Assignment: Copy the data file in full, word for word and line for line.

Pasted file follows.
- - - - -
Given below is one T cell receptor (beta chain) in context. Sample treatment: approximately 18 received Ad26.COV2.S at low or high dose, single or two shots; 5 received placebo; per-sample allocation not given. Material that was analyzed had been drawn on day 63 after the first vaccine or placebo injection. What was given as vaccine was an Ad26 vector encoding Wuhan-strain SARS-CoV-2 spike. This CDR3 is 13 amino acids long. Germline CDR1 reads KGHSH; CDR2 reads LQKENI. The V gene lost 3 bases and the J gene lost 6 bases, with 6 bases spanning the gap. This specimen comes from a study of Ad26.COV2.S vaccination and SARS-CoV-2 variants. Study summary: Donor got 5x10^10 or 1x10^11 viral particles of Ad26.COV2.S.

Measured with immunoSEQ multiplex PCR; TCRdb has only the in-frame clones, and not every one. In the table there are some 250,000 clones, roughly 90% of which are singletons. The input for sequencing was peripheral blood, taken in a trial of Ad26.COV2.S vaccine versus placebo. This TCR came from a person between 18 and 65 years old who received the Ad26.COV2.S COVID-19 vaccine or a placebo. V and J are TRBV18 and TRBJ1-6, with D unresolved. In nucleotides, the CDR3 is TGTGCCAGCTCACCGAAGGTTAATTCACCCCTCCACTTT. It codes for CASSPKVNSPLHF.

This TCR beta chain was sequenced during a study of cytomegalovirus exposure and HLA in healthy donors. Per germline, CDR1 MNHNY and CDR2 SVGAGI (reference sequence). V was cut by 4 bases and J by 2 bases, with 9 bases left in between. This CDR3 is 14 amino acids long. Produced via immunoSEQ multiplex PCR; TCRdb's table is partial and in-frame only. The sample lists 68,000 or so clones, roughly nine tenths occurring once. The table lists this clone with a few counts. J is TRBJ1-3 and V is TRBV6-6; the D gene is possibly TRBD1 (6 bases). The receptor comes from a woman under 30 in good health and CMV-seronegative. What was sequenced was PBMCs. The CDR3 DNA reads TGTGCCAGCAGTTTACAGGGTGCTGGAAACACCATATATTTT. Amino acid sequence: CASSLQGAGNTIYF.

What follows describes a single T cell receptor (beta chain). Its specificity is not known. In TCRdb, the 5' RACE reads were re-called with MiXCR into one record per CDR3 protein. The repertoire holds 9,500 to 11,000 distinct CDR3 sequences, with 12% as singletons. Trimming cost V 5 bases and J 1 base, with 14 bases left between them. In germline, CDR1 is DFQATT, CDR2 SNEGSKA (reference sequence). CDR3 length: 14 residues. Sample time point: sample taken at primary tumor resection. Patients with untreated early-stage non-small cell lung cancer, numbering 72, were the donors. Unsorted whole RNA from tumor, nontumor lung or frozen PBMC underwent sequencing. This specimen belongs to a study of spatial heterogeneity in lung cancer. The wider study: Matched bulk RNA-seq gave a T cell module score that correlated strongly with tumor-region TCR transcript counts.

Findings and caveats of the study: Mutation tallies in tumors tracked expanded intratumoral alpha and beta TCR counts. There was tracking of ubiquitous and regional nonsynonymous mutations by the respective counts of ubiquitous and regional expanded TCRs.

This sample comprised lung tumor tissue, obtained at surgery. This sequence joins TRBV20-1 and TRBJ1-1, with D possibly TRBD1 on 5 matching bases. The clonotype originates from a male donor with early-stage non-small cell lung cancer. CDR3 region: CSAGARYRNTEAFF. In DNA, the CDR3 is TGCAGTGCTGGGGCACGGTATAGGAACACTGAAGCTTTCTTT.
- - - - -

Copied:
Given below is one T cell receptor (beta chain) in context. Sample treatment: approximately 18 received Ad26.COV2.S at low or high dose, single or two shots; 5 received placebo; per-sample allocation not given. Material that was analyzed had been drawn on day 63 after the first vaccine or placebo injection. What was given as vaccine was an Ad26 vector encoding Wuhan-strain SARS-CoV-2 spike. This CDR3 is 13 amino acids long. Germline CDR1 reads KGHSH; CDR2 reads LQKENI. The V gene lost 3 bases and the J gene lost 6 bases, with 6 bases spanning the gap. This specimen comes from a study of Ad26.COV2.S vaccination and SARS-CoV-2 variants. Study summary: Donor got 5x10^10 or 1x10^11 viral particles of Ad26.COV2.S.

Measured with immunoSEQ multiplex PCR; TCRdb has only the in-frame clones, and not every one. In the table there are some 250,000 clones, roughly 90% of which are singletons. The input for sequencing was peripheral blood, taken in a trial of Ad26.COV2.S vaccine versus placebo. This TCR came from a person between 18 and 65 years old who received the Ad26.COV2.S COVID-19 vaccine or a placebo. V and J are TRBV18 and TRBJ1-6, with D unresolved. In nucleotides, the CDR3 is TGTGCCAGCTCACCGAAGGTTAATTCACCCCTCCACTTT. It codes for CASSPKVNSPLHF.

This TCR beta chain was sequenced during a study of cytomegalovirus exposure and HLA in healthy donors. Per germline, CDR1 MNHNY and CDR2 SVGAGI (reference sequence). V was cut by 4 bases and J by 2 bases, with 9 bases left in between. This CDR3 is 14 amino acids long. Produced via immunoSEQ multiplex PCR; TCRdb's table is partial and in-frame only. The sample lists 68,000 or so clones, roughly nine tenths occurring once. The table lists this clone with a few counts. J is TRBJ1-3 and V is TRBV6-6; the D gene is possibly TRBD1 (6 bases). The receptor comes from a woman under 30 in good health and CMV-seronegative. What was sequenced was PBMCs. The CDR3 DNA reads TGTGCCAGCAGTTTACAGGGTGCTGGAAACACCATATATTTT. Amino acid sequence: CASSLQGAGNTIYF.

What follows describes a single T cell receptor (beta chain). Its specificity is not known. In TCRdb, the 5' RACE reads were re-called with MiXCR into one record per CDR3 protein. The repertoire holds 9,500 to 11,000 distinct CDR3 sequences, with 12% as singletons. Trimming cost V 5 bases and J 1 base, with 14 bases left between them. In germline, CDR1 is DFQATT, CDR2 SNEGSKA (reference sequence). CDR3 length: 14 residues. Sample time point: sample taken at primary tumor resection. Patients with untreated early-stage non-small cell lung cancer, numbering 72, were the donors. Unsorted whole RNA from tumor, nontumor lung or frozen PBMC underwent sequencing. This specimen belongs to a study of spatial heterogeneity in lung cancer. The wider study: Matched bulk RNA-seq gave a T cell module score that correlated strongly with tumor-region TCR transcript counts.

Findings and caveats of the study: Mutation tallies in tumors tracked expanded intratumoral alpha and beta TCR counts. There was tracking of ubiquitous and regional nonsynonymous mutations by the respective counts of ubiquitous and regional expanded TCRs.

This sample comprised lung tumor tissue, obtained at surgery. This sequence joins TRBV20-1 and TRBJ1-1, with D possibly TRBD1 on 5 matching bases. The clonotype originates from a male donor with early-stage non-small cell lung cancer. CDR3 region: CSAGARYRNTEAFF. In DNA, the CDR3 is TGCAGTGCTGGGGCACGGTATAGGAACACTGAAGCTTTCTTT.